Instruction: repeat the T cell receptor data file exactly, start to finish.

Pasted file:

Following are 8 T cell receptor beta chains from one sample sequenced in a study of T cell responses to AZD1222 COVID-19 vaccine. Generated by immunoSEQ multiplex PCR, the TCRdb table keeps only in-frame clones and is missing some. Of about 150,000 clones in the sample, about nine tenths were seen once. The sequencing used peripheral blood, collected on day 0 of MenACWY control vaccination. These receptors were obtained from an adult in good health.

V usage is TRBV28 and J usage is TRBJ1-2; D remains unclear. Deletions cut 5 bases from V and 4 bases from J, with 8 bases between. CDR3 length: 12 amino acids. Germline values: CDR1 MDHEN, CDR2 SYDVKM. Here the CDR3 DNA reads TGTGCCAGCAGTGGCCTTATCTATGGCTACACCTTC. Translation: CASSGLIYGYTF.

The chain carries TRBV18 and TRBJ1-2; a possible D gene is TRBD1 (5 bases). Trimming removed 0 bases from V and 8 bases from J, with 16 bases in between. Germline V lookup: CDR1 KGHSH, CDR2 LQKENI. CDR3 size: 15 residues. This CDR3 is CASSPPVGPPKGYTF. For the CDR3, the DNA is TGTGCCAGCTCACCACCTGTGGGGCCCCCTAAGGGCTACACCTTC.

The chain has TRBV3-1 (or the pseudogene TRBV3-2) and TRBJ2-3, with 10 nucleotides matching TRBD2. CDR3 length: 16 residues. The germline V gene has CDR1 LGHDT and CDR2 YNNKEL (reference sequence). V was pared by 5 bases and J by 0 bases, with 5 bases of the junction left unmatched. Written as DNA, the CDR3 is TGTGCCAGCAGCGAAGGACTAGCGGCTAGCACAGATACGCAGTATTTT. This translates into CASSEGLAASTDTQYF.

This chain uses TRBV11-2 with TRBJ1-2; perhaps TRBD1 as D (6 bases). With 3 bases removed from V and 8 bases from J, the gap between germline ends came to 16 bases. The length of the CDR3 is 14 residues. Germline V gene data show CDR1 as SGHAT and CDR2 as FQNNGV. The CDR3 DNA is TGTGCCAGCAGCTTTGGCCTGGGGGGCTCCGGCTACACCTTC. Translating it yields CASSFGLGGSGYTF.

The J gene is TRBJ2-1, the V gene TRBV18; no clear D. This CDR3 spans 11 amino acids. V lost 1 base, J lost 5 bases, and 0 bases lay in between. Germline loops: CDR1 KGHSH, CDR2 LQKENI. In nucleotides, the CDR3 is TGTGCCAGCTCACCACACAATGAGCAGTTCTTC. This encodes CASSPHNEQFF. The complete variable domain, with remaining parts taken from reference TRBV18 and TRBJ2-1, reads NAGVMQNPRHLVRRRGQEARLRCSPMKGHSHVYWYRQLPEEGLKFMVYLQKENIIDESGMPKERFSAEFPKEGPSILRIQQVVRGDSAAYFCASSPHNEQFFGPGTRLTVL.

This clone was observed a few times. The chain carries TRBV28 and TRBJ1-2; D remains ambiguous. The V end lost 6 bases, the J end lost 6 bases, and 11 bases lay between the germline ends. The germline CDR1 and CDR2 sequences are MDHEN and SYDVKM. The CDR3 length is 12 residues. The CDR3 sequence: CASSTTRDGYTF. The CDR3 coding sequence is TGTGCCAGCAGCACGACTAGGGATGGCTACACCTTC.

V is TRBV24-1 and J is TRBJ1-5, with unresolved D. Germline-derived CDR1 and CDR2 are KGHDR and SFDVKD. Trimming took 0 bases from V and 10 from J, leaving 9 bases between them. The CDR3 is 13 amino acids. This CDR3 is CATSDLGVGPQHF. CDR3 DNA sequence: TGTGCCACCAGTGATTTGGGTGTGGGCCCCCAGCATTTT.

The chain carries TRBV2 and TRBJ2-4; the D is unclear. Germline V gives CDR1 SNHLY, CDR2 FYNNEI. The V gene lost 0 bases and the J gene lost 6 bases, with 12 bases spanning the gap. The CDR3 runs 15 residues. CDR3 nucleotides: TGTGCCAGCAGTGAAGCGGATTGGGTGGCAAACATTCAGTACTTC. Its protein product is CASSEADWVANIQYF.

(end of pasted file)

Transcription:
Following are 8 T cell receptor beta chains from one sample sequenced in a study of T cell responses to AZD1222 COVID-19 vaccine. Generated by immunoSEQ multiplex PCR, the TCRdb table keeps only in-frame clones and is missing some. Of about 150,000 clones in the sample, about nine tenths were seen once. The sequencing used peripheral blood, collected on day 0 of MenACWY control vaccination. These receptors were obtained from an adult in good health.

V usage is TRBV28 and J usage is TRBJ1-2; D remains unclear. Deletions cut 5 bases from V and 4 bases from J, with 8 bases between. CDR3 length: 12 amino acids. Germline values: CDR1 MDHEN, CDR2 SYDVKM. Here the CDR3 DNA reads TGTGCCAGCAGTGGCCTTATCTATGGCTACACCTTC. Translation: CASSGLIYGYTF.

The chain carries TRBV18 and TRBJ1-2; a possible D gene is TRBD1 (5 bases). Trimming removed 0 bases from V and 8 bases from J, with 16 bases in between. Germline V lookup: CDR1 KGHSH, CDR2 LQKENI. CDR3 size: 15 residues. This CDR3 is CASSPPVGPPKGYTF. For the CDR3, the DNA is TGTGCCAGCTCACCACCTGTGGGGCCCCCTAAGGGCTACACCTTC.

The chain has TRBV3-1 (or the pseudogene TRBV3-2) and TRBJ2-3, with 10 nucleotides matching TRBD2. CDR3 length: 16 residues. The germline V gene has CDR1 LGHDT and CDR2 YNNKEL (reference sequence). V was pared by 5 bases and J by 0 bases, with 5 bases of the junction left unmatched. Written as DNA, the CDR3 is TGTGCCAGCAGCGAAGGACTAGCGGCTAGCACAGATACGCAGTATTTT. This translates into CASSEGLAASTDTQYF.

This chain uses TRBV11-2 with TRBJ1-2; perhaps TRBD1 as D (6 bases). With 3 bases removed from V and 8 bases from J, the gap between germline ends came to 16 bases. The length of the CDR3 is 14 residues. Germline V gene data show CDR1 as SGHAT and CDR2 as FQNNGV. The CDR3 DNA is TGTGCCAGCAGCTTTGGCCTGGGGGGCTCCGGCTACACCTTC. Translating it yields CASSFGLGGSGYTF.

The J gene is TRBJ2-1, the V gene TRBV18; no clear D. This CDR3 spans 11 amino acids. V lost 1 base, J lost 5 bases, and 0 bases lay in between. Germline loops: CDR1 KGHSH, CDR2 LQKENI. In nucleotides, the CDR3 is TGTGCCAGCTCACCACACAATGAGCAGTTCTTC. This encodes CASSPHNEQFF. The complete variable domain, with remaining parts taken from reference TRBV18 and TRBJ2-1, reads NAGVMQNPRHLVRRRGQEARLRCSPMKGHSHVYWYRQLPEEGLKFMVYLQKENIIDESGMPKERFSAEFPKEGPSILRIQQVVRGDSAAYFCASSPHNEQFFGPGTRLTVL.

This clone was observed a few times. The chain carries TRBV28 and TRBJ1-2; D remains ambiguous. The V end lost 6 bases, the J end lost 6 bases, and 11 bases lay between the germline ends. The germline CDR1 and CDR2 sequences are MDHEN and SYDVKM. The CDR3 length is 12 residues. The CDR3 sequence: CASSTTRDGYTF. The CDR3 coding sequence is TGTGCCAGCAGCACGACTAGGGATGGCTACACCTTC.

V is TRBV24-1 and J is TRBJ1-5, with unresolved D. Germline-derived CDR1 and CDR2 are KGHDR and SFDVKD. Trimming took 0 bases from V and 10 from J, leaving 9 bases between them. The CDR3 is 13 amino acids. This CDR3 is CATSDLGVGPQHF. CDR3 DNA sequence: TGTGCCACCAGTGATTTGGGTGTGGGCCCCCAGCATTTT.

The chain carries TRBV2 and TRBJ2-4; the D is unclear. Germline V gives CDR1 SNHLY, CDR2 FYNNEI. The V gene lost 0 bases and the J gene lost 6 bases, with 12 bases spanning the gap. The CDR3 runs 15 residues. CDR3 nucleotides: TGTGCCAGCAGTGAAGCGGATTGGGTGGCAAACATTCAGTACTTC. Its protein product is CASSEADWVANIQYF.